Cherrry Mahogany. Scientific name: Tieghmella heckelli and Tieghmella africana is one of the trade names for Makore, which is also known as African Cherry. It's main uses are for furniture, boatbuilding, and cabinetry as well as veneer. As a tonewood it is very similary to genuine mahogany and is used as a laminate for the tops of acoustic guitars and for electric guitar bodies. It is also used in making drums. Colour is pink to reddish-brown and sometimes it can have an attractive figure. It grows throughout western Africa and although not a Mahogany family genus is very similar in properties to Khaya (African mahogany.)

Santos Mahogany. Scientific name: Myroxylon balsamum. Native to Mexico, central and southern America this timber is stronger and harder than mahogany but shares a similar appearance. It is used in furniture, flooring and heavy construction. It has been used for making acoustic guitars and has been said to be similar in tone to American and African mahogany but with deeper lows. 

Red Mahogany. Scientific name: Eucalyptus resinifera is a hardwood native to eastern Australia and used for furniture, flooring, panelling, boat building and general construction. It has been introduced into Southern Africa, Italy and Portugal, and Hawaii as a plantation crop. It is not suitable for making musical instruments. Much of the 4500 hectares of red mahogany plantations in Queensland Australia were destroyed by Cyclone Yasi in 2011.  

Swamp Mahogany, botanical name Eucalyptus robusta is native to a narrow coastal area in south-eastern Australia, from southern Queensland to southern New South Wales. It is one of the most widely planted Eucalyptus species and it has been introduced into many tropical, subtropical, and warm-temperate areas internationally especially in Asia and tropical Africa. It is especially important in Madagascar, where it was introduced in the 1890s. The wood is generally used for construction, poles, ordinary furniture, wheels, boat building, wharf construction, shingles, pallets and boxes. The wood is also suitable for mine props, railway sleepers, vehicle bodies, agricultural implements, food containers, joinery, turnery and musical instruments.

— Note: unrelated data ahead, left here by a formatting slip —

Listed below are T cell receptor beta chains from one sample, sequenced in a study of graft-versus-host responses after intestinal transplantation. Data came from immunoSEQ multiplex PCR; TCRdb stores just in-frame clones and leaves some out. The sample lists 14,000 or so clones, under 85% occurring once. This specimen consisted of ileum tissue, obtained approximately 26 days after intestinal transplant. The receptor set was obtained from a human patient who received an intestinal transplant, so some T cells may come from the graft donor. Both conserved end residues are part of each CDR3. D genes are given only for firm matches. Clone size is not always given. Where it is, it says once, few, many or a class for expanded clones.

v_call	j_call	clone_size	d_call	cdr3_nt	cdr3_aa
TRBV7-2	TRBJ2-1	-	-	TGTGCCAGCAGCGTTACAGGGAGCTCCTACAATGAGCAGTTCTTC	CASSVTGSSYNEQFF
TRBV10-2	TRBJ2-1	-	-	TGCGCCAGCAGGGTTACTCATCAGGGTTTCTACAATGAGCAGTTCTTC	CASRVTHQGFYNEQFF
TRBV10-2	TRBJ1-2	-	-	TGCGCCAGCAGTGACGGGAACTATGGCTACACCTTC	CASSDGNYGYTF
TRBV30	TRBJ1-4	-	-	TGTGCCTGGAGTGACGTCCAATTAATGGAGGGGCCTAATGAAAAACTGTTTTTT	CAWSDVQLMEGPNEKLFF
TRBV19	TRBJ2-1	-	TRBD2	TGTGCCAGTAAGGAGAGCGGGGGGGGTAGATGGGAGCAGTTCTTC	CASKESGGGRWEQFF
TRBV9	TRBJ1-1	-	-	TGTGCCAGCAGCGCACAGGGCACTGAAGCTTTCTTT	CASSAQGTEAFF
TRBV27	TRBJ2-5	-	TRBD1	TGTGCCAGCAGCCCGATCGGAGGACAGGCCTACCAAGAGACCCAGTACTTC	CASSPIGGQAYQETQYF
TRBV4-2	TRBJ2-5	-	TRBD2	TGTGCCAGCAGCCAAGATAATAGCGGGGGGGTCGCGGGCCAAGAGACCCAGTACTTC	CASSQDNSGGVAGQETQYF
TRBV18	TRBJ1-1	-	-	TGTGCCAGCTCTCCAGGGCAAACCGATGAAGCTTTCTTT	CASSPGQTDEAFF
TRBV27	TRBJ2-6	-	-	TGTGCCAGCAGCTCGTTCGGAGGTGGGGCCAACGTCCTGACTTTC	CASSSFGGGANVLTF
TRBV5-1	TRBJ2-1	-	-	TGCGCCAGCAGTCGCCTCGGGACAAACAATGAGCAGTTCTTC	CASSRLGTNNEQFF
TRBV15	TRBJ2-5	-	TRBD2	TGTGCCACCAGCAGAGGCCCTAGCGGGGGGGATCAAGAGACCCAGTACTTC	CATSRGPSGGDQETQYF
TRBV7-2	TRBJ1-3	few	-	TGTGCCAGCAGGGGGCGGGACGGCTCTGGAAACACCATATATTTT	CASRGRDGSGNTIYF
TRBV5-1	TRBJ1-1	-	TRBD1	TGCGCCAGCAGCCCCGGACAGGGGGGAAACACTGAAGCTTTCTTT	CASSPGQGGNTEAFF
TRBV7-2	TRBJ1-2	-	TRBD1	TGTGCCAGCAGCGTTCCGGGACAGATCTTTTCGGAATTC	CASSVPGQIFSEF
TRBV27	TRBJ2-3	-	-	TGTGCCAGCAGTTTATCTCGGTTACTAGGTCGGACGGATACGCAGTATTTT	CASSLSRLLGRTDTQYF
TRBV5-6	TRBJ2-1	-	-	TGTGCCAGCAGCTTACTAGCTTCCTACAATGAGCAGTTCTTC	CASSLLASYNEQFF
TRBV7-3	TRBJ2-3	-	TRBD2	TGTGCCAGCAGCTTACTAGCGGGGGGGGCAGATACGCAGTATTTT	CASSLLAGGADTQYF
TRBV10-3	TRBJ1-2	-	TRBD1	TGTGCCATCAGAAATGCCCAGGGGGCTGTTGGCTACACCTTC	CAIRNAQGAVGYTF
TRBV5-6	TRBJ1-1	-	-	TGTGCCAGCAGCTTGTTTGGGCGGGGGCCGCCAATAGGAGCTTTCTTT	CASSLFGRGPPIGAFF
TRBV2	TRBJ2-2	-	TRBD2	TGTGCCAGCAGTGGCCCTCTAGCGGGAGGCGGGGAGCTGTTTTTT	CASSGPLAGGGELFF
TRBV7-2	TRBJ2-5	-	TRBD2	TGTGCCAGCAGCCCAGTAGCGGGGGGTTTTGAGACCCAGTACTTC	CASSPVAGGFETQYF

White Mahogany. Scientific name: Eucalyptus acmenoides is another of the 800-odd Australian eucalypts. It is abundant in Australia and used for construction and furniture. Local alternative names are Barayly and Yellow Stringybark. I am not aware of this timber being used as a tonewood.

East Indian Mahogany. Scientific name: Pterocarpus dalbergioides. Native to the Andaman Islands of India and some parts of mainland India, this timber is also traded under the name Andaman Padauk or Narra.  It is a major export timber from India and bears visual similarity to mahogany although much redder. It is used as a rosewood substitute in acoustic guitar making. There is an African equivalent, Pterocarpus soyauxii usually traded as African Padauk or Vermillion which is renowned as a tonewood for both acoustic and electric guitars.

Eastern Mahogany. Scientific name: Palaquium is one of 65 genera in the Sapotaceae family with 7 principal species that yield high quality hardwood. Species exist throughout Thailand, Malaysia, Philippines, Indonesia, Papua New Guinea, Solomon Islands and Fiji. It is also called Nato (Philippines), Nyatoh (Malaysia), Nyatuhin (Indonesia) and Masang (Thailand.) It ranges in colour from pink to red-brown. It varies wildly in weight and density and is predominately used for interior joinery, furniture, plywood and some craft applications. Recently it has found it's way as a mahogany replacement in entry-level Asian-made musical instruments. Another Sapotaceae genus, Payena has 20 species, 5 of which are principal sources of commercial timber and are also traded as Nyatoh. There are no CITES restrictions on Palaquium or Payena.